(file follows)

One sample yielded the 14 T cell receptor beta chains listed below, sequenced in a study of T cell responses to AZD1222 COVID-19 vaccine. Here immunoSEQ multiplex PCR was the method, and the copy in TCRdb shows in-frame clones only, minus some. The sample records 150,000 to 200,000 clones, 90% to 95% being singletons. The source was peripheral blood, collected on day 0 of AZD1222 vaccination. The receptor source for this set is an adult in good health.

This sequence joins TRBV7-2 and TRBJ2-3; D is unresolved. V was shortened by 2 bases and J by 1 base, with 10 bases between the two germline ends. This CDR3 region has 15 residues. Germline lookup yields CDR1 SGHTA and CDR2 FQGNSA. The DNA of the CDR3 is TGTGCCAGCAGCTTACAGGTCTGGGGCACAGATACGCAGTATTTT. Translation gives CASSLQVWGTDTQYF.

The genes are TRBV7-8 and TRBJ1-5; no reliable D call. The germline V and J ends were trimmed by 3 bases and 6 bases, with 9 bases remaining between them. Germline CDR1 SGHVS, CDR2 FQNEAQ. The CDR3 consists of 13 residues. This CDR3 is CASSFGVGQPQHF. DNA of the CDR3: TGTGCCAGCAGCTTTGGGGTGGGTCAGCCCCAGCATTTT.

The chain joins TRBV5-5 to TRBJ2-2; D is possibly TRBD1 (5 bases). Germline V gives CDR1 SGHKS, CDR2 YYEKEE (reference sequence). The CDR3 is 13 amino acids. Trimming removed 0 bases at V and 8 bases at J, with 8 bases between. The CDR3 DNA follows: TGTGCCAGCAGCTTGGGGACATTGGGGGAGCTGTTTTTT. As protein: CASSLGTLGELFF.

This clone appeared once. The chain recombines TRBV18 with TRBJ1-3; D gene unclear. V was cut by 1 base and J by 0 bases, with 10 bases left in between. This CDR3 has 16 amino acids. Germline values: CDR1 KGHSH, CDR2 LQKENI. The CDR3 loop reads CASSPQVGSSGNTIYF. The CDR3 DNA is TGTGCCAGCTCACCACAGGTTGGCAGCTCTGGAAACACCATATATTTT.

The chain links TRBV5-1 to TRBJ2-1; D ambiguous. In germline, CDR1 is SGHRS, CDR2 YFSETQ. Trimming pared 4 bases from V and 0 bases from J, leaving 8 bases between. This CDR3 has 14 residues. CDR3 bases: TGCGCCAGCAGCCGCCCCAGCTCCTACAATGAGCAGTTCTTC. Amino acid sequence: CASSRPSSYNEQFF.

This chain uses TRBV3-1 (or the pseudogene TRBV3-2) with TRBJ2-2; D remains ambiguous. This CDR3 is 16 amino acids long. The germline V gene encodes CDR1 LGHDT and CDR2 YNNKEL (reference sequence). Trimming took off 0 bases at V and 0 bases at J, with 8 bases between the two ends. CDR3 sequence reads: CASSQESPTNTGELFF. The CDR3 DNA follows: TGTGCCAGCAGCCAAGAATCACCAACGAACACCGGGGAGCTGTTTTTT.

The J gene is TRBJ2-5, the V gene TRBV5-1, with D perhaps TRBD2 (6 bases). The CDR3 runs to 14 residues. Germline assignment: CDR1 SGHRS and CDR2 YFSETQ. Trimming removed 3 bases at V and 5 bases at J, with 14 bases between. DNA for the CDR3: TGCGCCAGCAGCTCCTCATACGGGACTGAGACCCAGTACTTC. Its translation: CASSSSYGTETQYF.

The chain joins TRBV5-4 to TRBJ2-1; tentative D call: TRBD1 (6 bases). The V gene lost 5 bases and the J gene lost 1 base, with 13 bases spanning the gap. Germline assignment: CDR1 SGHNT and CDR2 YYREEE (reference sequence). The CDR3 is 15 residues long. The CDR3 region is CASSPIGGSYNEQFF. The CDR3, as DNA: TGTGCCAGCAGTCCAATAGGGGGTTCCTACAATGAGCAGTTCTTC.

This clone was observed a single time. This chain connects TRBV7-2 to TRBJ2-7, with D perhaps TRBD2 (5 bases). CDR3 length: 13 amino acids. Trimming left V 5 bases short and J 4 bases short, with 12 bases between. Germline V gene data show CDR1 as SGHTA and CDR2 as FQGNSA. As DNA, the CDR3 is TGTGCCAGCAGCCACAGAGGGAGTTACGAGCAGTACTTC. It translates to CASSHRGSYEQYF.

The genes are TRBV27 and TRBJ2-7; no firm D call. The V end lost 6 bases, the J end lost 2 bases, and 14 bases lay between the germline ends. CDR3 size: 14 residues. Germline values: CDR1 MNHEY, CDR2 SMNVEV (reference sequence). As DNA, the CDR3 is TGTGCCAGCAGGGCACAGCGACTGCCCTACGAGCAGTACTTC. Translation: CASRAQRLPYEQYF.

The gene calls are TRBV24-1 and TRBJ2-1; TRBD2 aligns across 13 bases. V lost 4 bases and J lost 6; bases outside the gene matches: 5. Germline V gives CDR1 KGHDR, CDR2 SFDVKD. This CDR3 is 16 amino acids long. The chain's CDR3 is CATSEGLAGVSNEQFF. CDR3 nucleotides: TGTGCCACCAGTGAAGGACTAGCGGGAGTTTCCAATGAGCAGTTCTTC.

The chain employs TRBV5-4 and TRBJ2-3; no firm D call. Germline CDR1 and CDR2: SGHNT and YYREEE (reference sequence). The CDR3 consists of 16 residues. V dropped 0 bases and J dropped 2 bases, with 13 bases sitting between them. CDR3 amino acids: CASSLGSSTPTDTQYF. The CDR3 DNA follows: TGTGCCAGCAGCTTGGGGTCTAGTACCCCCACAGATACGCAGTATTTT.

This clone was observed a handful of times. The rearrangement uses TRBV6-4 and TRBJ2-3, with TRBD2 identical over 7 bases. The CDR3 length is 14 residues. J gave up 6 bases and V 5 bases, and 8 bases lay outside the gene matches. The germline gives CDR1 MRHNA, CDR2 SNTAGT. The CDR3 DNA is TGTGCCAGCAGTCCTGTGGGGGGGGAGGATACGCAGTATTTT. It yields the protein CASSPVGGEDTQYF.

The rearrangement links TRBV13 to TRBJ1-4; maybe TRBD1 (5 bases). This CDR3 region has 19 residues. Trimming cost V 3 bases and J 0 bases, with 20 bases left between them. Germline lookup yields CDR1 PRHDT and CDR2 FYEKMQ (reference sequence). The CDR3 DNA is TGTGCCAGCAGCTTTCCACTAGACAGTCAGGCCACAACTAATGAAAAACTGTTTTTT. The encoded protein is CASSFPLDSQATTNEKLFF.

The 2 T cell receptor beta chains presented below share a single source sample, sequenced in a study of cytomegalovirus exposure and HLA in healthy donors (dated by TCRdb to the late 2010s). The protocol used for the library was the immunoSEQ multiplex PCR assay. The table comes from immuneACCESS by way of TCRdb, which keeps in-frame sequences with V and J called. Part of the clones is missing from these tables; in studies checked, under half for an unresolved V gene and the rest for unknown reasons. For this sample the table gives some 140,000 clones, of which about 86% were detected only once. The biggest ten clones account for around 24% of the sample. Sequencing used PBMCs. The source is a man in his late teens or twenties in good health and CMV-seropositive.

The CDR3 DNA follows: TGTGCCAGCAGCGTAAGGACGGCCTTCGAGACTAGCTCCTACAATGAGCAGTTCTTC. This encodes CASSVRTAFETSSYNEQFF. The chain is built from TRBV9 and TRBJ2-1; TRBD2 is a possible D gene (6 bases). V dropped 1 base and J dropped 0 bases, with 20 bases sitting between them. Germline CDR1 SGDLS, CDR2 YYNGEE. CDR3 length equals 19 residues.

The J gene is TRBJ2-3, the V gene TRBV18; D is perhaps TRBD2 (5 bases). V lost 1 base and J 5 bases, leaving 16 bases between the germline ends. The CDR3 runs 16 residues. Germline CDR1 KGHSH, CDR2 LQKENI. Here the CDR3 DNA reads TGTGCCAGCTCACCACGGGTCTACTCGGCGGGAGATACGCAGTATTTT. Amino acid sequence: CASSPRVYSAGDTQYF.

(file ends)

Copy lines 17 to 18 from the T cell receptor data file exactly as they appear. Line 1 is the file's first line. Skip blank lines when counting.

The CDR3 DNA follows: TGTGCCAGCAGCGTAAGGACGGCCTTCGAGACTAGCTCCTACAATGAGCAGTTCTTC. This encodes CASSVRTAFETSSYNEQFF. The chain is built from TRBV9 and TRBJ2-1; TRBD2 is a possible D gene (6 bases). V dropped 1 base and J dropped 0 bases, with 20 bases sitting between them. Germline CDR1 SGDLS, CDR2 YYNGEE. CDR3 length equals 19 residues.

The J gene is TRBJ2-3, the V gene TRBV18; D is perhaps TRBD2 (5 bases). V lost 1 base and J 5 bases, leaving 16 bases between the germline ends. The CDR3 runs 16 residues. Germline CDR1 KGHSH, CDR2 LQKENI. Here the CDR3 DNA reads TGTGCCAGCTCACCACGGGTCTACTCGGCGGGAGATACGCAGTATTTT. Amino acid sequence: CASSPRVYSAGDTQYF.